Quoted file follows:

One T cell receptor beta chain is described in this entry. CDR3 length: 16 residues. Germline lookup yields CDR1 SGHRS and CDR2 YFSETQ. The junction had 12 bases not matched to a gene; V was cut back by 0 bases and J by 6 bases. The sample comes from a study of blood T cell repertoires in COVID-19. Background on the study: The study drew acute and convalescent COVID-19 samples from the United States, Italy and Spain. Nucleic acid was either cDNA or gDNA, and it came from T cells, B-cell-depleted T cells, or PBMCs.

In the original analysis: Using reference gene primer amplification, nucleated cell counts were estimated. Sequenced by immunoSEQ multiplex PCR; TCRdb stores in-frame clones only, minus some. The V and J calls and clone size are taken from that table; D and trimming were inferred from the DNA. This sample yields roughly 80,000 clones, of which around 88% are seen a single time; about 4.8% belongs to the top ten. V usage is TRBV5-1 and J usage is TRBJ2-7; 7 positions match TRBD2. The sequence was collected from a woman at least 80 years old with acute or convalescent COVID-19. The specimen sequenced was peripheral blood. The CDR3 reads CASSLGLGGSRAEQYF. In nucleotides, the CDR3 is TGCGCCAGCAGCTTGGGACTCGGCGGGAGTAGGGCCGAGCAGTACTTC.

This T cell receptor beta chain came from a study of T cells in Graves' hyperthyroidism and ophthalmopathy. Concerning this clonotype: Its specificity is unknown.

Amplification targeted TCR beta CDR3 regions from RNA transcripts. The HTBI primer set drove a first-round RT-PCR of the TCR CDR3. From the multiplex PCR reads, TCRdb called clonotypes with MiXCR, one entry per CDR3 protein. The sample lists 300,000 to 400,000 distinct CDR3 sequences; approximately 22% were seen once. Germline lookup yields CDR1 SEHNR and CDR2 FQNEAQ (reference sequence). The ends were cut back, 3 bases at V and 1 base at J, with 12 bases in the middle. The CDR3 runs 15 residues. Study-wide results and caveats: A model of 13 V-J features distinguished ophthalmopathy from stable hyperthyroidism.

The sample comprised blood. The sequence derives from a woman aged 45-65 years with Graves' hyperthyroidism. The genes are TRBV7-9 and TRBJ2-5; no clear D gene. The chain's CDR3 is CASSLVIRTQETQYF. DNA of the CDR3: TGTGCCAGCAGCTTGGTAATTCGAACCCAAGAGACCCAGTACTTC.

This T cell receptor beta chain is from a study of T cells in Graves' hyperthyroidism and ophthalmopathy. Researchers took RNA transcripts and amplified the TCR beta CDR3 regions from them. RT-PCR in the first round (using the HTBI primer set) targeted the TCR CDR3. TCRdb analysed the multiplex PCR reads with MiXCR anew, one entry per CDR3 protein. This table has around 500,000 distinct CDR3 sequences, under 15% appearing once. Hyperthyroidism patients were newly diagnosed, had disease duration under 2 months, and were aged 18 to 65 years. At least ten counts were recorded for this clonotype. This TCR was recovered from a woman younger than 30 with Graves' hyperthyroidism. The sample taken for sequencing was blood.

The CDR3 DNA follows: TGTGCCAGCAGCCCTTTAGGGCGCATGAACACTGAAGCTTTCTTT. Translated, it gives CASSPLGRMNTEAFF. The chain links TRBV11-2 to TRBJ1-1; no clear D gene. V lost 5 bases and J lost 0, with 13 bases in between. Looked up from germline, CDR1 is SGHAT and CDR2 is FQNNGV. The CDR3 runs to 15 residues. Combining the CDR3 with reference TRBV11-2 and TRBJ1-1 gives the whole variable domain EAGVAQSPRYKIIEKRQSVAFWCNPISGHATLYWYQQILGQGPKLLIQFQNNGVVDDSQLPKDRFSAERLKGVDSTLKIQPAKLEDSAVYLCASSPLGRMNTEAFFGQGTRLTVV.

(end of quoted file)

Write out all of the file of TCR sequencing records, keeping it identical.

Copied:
One T cell receptor beta chain is described in this entry. CDR3 length: 16 residues. Germline lookup yields CDR1 SGHRS and CDR2 YFSETQ. The junction had 12 bases not matched to a gene; V was cut back by 0 bases and J by 6 bases. The sample comes from a study of blood T cell repertoires in COVID-19. Background on the study: The study drew acute and convalescent COVID-19 samples from the United States, Italy and Spain. Nucleic acid was either cDNA or gDNA, and it came from T cells, B-cell-depleted T cells, or PBMCs.

In the original analysis: Using reference gene primer amplification, nucleated cell counts were estimated. Sequenced by immunoSEQ multiplex PCR; TCRdb stores in-frame clones only, minus some. The V and J calls and clone size are taken from that table; D and trimming were inferred from the DNA. This sample yields roughly 80,000 clones, of which around 88% are seen a single time; about 4.8% belongs to the top ten. V usage is TRBV5-1 and J usage is TRBJ2-7; 7 positions match TRBD2. The sequence was collected from a woman at least 80 years old with acute or convalescent COVID-19. The specimen sequenced was peripheral blood. The CDR3 reads CASSLGLGGSRAEQYF. In nucleotides, the CDR3 is TGCGCCAGCAGCTTGGGACTCGGCGGGAGTAGGGCCGAGCAGTACTTC.

This T cell receptor beta chain came from a study of T cells in Graves' hyperthyroidism and ophthalmopathy. Concerning this clonotype: Its specificity is unknown.

Amplification targeted TCR beta CDR3 regions from RNA transcripts. The HTBI primer set drove a first-round RT-PCR of the TCR CDR3. From the multiplex PCR reads, TCRdb called clonotypes with MiXCR, one entry per CDR3 protein. The sample lists 300,000 to 400,000 distinct CDR3 sequences; approximately 22% were seen once. Germline lookup yields CDR1 SEHNR and CDR2 FQNEAQ (reference sequence). The ends were cut back, 3 bases at V and 1 base at J, with 12 bases in the middle. The CDR3 runs 15 residues. Study-wide results and caveats: A model of 13 V-J features distinguished ophthalmopathy from stable hyperthyroidism.

The sample comprised blood. The sequence derives from a woman aged 45-65 years with Graves' hyperthyroidism. The genes are TRBV7-9 and TRBJ2-5; no clear D gene. The chain's CDR3 is CASSLVIRTQETQYF. DNA of the CDR3: TGTGCCAGCAGCTTGGTAATTCGAACCCAAGAGACCCAGTACTTC.

This T cell receptor beta chain is from a study of T cells in Graves' hyperthyroidism and ophthalmopathy. Researchers took RNA transcripts and amplified the TCR beta CDR3 regions from them. RT-PCR in the first round (using the HTBI primer set) targeted the TCR CDR3. TCRdb analysed the multiplex PCR reads with MiXCR anew, one entry per CDR3 protein. This table has around 500,000 distinct CDR3 sequences, under 15% appearing once. Hyperthyroidism patients were newly diagnosed, had disease duration under 2 months, and were aged 18 to 65 years. At least ten counts were recorded for this clonotype. This TCR was recovered from a woman younger than 30 with Graves' hyperthyroidism. The sample taken for sequencing was blood.

The CDR3 DNA follows: TGTGCCAGCAGCCCTTTAGGGCGCATGAACACTGAAGCTTTCTTT. Translated, it gives CASSPLGRMNTEAFF. The chain links TRBV11-2 to TRBJ1-1; no clear D gene. V lost 5 bases and J lost 0, with 13 bases in between. Looked up from germline, CDR1 is SGHAT and CDR2 is FQNNGV. The CDR3 runs to 15 residues. Combining the CDR3 with reference TRBV11-2 and TRBJ1-1 gives the whole variable domain EAGVAQSPRYKIIEKRQSVAFWCNPISGHATLYWYQQILGQGPKLLIQFQNNGVVDDSQLPKDRFSAERLKGVDSTLKIQPAKLEDSAVYLCASSPLGRMNTEAFFGQGTRLTVV.